4

I recently switched from gas stove to induction. I tried some recipes I could do well with the old stove. Most of them have oil at high heat. However, when switching to induction stove, any time I tried with oil, there always be a lot of smoke coming from the meat. The bottom is usually burnt while the top is not cooked yet.

I usually set the temperature to 150-200oC and put oil in immediately. Any advice what I should do? Currently I can only cook soup recipes with the induction stove.

EDIT: Sorry I forgot about the oil. I usually use olive oil, but once I tried vegetable and sesame oil too. Still a lot of smoke.

  • 7
    Have you actually checked the temperature your pan is achieving? You'd need an infrared thermometer, I think... but the general rule is, if your oil is burning, the temperature is too hot. Turn the heat down. – Catija Feb 28 '17 at 21:12
  • Induction is really efficient when used with good flat bottom pans – Max Feb 28 '17 at 21:21
  • @Max It happens that my pan has small metal circles in its bottom, the seller told me that would be better for induction. – DatVM Feb 28 '17 at 21:45
6

What kind of oil you're using would be helpful but, really, the answer is, whatever temperature it is you set it at, it's too hot.

Turn the temperature down.

The temperature gauges shouldn't necessarily be trusted to give you a perfect temperature reading. You can use an infrared thermometer to test it but your result tells everything, really.

If your gas stove was underpowered "high" heat may not have really been that high and the induction stove is probably stronger, so you're overheating your pan.

Since you added your oil usage:

Olive oil is a very low smoke point oil (325-375°F/165-190°C), so it should never be heated so much. Some sesame oils are also pretty low (350-410°F/175-210°C), depending.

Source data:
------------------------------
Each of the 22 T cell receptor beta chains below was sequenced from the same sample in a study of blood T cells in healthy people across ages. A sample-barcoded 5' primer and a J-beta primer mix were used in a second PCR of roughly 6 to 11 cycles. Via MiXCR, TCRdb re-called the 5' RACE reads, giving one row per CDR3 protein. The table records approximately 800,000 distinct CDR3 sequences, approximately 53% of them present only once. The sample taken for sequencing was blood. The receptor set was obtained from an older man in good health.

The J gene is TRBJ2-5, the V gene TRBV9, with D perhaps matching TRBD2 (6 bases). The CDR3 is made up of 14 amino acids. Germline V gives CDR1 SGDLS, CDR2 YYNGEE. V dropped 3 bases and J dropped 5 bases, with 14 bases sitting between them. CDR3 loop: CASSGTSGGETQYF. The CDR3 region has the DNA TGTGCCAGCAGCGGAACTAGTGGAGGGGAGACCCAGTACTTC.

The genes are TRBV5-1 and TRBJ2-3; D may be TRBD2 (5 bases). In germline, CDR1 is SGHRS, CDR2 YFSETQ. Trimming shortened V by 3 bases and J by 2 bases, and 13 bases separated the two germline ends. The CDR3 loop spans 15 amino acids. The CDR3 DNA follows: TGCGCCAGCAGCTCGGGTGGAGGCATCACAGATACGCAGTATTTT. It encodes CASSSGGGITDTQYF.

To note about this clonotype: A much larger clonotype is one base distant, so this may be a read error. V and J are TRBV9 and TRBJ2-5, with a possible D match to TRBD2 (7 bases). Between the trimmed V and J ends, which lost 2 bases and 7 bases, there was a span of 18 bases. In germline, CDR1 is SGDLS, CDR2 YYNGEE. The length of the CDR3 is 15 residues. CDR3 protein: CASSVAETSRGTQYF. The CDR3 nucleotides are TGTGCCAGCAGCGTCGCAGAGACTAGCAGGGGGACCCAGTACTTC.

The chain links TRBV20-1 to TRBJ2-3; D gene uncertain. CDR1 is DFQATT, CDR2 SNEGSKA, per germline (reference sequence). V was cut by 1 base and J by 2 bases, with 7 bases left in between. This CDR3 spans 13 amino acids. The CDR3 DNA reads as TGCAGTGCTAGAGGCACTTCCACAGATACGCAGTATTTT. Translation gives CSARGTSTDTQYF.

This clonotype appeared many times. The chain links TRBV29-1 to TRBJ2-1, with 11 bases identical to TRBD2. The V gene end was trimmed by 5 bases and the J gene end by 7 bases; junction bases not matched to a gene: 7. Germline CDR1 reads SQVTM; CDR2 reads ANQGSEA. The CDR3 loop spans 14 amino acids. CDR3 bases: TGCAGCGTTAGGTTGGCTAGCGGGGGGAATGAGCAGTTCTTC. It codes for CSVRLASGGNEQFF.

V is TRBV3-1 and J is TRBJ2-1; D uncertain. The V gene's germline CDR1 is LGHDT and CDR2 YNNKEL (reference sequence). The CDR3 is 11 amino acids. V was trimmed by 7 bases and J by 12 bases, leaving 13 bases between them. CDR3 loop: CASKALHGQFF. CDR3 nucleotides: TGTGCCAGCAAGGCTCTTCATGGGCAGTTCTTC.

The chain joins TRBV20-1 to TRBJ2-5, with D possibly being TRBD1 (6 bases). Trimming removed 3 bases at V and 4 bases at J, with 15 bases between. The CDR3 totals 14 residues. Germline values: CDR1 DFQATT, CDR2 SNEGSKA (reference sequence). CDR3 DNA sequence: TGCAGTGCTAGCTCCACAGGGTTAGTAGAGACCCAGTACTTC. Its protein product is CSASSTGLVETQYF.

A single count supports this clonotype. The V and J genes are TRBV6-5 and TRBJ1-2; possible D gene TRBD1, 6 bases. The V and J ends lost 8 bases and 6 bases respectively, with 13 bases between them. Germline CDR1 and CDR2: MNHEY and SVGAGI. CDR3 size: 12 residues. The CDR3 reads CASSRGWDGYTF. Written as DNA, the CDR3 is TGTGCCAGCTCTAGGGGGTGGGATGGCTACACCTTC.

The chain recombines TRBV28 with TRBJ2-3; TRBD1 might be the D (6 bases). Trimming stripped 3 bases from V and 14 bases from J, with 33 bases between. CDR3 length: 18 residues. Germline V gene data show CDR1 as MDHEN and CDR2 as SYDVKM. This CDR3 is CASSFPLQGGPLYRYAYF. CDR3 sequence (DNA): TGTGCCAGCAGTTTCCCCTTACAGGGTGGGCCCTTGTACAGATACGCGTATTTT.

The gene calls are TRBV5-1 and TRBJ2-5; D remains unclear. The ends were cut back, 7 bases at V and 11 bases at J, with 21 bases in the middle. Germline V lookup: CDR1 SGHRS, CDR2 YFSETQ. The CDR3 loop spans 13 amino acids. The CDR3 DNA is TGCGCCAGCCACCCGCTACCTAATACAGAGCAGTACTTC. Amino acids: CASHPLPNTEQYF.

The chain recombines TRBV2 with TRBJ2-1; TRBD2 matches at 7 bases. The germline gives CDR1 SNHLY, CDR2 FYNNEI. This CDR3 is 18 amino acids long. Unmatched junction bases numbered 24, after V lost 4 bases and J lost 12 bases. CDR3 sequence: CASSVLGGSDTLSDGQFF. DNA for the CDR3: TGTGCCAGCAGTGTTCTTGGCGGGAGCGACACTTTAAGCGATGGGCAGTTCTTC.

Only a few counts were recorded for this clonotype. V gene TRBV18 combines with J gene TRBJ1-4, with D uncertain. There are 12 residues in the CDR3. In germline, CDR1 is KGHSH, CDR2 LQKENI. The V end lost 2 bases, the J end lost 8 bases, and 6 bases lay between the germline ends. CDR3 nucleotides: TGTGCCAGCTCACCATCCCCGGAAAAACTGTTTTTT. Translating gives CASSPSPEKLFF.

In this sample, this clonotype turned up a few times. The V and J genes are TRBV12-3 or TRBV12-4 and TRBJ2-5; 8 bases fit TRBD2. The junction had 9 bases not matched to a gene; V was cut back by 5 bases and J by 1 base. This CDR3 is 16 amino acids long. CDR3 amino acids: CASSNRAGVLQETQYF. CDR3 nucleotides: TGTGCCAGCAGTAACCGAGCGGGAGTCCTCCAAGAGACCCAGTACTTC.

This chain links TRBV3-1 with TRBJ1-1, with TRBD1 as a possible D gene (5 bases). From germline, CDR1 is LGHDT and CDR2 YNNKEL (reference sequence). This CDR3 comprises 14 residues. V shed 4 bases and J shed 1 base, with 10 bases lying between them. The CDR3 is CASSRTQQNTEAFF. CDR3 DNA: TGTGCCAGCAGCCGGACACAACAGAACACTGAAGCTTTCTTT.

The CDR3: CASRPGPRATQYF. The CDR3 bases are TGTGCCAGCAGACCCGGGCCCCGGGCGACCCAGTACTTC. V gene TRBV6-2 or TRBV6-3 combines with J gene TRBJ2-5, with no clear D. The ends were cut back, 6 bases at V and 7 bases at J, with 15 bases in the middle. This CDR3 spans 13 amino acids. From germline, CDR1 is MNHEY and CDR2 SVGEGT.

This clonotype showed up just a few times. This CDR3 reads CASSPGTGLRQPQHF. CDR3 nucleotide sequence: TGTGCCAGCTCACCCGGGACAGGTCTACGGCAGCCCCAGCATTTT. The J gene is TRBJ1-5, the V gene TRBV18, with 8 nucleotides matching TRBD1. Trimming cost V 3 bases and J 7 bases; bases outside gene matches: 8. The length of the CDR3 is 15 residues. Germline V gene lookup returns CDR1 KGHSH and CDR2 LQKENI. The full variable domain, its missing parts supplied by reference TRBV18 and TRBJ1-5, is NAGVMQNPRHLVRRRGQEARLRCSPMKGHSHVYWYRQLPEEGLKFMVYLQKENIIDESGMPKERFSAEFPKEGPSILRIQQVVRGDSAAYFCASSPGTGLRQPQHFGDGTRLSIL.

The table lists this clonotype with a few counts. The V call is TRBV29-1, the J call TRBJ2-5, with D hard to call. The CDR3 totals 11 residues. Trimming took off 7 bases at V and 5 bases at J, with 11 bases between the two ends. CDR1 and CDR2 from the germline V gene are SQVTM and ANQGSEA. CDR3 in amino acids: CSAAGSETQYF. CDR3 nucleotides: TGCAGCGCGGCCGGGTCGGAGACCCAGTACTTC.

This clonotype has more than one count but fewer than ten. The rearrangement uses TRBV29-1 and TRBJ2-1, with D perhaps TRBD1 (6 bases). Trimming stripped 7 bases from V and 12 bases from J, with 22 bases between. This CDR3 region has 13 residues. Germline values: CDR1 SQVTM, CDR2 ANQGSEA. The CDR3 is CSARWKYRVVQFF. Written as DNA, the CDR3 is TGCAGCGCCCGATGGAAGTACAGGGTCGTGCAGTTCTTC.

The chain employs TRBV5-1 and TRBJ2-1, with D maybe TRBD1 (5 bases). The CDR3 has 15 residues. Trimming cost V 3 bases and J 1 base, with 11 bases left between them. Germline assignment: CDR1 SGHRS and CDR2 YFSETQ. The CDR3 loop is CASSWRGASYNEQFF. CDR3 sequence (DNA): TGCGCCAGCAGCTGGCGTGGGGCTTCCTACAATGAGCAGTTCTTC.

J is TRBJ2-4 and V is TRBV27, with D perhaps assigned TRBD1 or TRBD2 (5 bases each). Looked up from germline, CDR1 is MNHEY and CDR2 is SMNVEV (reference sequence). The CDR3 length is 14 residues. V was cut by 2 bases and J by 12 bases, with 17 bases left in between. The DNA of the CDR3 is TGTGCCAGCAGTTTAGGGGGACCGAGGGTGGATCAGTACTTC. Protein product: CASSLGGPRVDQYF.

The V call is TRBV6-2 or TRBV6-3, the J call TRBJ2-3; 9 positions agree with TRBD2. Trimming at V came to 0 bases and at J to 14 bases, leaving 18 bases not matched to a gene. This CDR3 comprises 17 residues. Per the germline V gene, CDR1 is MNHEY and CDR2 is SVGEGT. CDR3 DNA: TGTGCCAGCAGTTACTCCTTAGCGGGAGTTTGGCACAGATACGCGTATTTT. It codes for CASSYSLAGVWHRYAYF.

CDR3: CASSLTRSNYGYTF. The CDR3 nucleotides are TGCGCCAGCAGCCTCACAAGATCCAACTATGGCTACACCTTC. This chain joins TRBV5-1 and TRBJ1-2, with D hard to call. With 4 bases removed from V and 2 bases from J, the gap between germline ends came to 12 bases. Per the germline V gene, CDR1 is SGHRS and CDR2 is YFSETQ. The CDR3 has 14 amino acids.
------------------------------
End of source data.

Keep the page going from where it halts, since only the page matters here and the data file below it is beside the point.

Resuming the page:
Vegetable oil (400-450°F/205-230°C) is much better. Soybean or peanut are even higher (450°F/230°C).

  • Thanks, I added the oil in the question. Also, the olive oil I use quickly "evaporate" when I use induction stove. I will try again today with 100-130oC, and see the result. Thanks a lot! – DatVM Feb 28 '17 at 21:30
5

I usually set the temperature to 150-200oC

Forget the temperature setting of your induction stove. If it has any sensor at all (some don't), it is a sensor below the plate, far away from your pan and food. It has nothing to do with the real tempearature in your pan, and is a useless gimmick.

Use the normal strength setting, and start with the lowest. If the oil still smokes too much on the lowest setting, put the pan higher (e.g. insert a ceramic tile between the pan and plate), or use a different pan (steel will heat less than cast iron, for example) or cook larger amounts of food.

  • I have used an induction stove and it's really a matter of lowering the setting. Higher settings are great for bringing stocks to a boil quickly. – BaffledCook Mar 1 '17 at 9:46
  • 1
    Also, with the stove, they should provide a guide. The lowest setting should be great for melting chocolate, or something – BaffledCook Mar 1 '17 at 9:47
  • 1
    @BaffledCook I have had 2 induction stoves, and both of them were too strong for melting chocolate even on the lowest setting, at least in amounts typical for making a single cake. It's a nice idea, but did not work for me. – rumtscho Mar 1 '17 at 11:35
  • 1
    I can't remember how I used to melt chocolate. I've been using a [brand name kitchen robot] for that ever since I bought it. – BaffledCook Mar 1 '17 at 11:37
  • 1
    Some induction stoves are so slow regulating even if not used at full power ... that your best bet is to just leave the thing on full blast and control heat with distance, use of movement and choice of cookware :) – rackandboneman Mar 1 '17 at 16:53

Your Answer

By clicking “Post Your Answer”, you agree to our terms of service, privacy policy and cookie policy

Not the answer you're looking for? Browse other questions tagged or ask your own question.